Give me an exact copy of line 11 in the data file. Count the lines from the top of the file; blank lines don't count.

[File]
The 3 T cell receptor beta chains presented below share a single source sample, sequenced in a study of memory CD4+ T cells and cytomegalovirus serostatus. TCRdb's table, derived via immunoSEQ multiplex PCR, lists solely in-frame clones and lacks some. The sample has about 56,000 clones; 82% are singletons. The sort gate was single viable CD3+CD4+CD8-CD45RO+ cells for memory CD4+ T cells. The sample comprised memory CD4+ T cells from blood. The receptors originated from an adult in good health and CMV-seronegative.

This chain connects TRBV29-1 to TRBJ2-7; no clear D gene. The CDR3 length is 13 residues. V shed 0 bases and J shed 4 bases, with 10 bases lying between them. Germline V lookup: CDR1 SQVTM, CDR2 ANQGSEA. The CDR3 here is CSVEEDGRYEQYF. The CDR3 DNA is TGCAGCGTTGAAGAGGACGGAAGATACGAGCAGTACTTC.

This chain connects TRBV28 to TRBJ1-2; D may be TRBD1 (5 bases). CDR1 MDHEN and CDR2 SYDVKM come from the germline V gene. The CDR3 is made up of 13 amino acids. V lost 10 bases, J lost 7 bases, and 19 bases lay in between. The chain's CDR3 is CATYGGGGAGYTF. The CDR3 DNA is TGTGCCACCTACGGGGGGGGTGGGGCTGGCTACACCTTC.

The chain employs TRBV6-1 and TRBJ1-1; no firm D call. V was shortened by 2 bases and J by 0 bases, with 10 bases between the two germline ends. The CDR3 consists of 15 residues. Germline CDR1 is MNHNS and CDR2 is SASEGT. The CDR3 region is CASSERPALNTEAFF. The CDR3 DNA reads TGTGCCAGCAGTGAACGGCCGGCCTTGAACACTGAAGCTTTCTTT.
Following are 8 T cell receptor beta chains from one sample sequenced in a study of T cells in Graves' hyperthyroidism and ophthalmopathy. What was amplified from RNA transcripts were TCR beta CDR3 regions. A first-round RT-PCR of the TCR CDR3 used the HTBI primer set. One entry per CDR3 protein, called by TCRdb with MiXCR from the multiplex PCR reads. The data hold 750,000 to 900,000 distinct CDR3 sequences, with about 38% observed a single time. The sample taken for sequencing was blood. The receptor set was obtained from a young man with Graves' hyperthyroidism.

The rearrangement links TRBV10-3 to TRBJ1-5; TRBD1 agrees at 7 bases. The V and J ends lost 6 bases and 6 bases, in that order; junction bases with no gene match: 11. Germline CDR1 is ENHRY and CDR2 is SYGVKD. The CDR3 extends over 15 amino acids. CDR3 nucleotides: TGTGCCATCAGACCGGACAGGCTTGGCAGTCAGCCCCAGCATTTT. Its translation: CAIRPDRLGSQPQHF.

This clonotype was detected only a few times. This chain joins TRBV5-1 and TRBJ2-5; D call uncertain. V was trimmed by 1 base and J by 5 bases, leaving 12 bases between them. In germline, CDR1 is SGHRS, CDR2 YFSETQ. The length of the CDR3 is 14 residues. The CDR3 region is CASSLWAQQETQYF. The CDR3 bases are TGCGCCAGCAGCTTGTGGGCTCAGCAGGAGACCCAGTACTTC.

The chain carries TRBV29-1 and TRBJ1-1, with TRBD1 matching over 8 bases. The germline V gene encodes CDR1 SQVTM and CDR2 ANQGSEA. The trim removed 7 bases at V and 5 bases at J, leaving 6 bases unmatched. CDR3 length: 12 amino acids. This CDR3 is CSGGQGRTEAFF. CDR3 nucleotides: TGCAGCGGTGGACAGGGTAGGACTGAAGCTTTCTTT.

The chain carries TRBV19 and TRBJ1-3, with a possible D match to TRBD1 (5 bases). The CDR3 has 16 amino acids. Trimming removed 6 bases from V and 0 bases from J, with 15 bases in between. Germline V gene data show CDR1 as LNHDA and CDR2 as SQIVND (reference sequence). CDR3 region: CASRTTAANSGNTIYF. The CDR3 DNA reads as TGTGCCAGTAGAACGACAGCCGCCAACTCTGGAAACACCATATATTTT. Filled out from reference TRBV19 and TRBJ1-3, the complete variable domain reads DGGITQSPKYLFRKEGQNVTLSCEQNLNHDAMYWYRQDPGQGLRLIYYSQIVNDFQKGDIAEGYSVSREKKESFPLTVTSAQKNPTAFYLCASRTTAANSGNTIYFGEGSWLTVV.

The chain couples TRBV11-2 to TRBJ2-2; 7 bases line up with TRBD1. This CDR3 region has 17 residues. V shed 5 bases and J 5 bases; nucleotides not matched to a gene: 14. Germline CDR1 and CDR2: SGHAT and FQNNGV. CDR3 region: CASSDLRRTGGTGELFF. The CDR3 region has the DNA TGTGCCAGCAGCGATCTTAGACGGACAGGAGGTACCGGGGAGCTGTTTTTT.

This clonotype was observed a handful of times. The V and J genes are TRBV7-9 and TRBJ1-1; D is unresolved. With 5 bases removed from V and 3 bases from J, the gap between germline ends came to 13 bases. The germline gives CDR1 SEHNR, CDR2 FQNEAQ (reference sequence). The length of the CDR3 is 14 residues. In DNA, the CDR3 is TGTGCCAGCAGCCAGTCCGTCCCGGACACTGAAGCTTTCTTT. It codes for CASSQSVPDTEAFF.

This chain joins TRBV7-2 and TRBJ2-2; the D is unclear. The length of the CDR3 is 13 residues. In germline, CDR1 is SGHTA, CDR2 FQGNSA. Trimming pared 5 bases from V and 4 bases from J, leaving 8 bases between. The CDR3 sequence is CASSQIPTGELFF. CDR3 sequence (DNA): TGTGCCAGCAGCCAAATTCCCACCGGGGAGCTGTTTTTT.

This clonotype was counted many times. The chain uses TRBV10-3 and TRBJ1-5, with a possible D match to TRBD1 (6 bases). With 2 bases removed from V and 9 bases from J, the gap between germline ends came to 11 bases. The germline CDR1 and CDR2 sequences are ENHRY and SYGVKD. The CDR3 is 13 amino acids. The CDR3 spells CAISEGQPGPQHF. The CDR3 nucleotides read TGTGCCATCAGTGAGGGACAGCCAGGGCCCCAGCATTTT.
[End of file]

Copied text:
This clonotype was observed a handful of times. The V and J genes are TRBV7-9 and TRBJ1-1; D is unresolved. With 5 bases removed from V and 3 bases from J, the gap between germline ends came to 13 bases. The germline gives CDR1 SEHNR, CDR2 FQNEAQ (reference sequence). The length of the CDR3 is 14 residues. In DNA, the CDR3 is TGTGCCAGCAGCCAGTCCGTCCCGGACACTGAAGCTTTCTTT. It codes for CASSQSVPDTEAFF.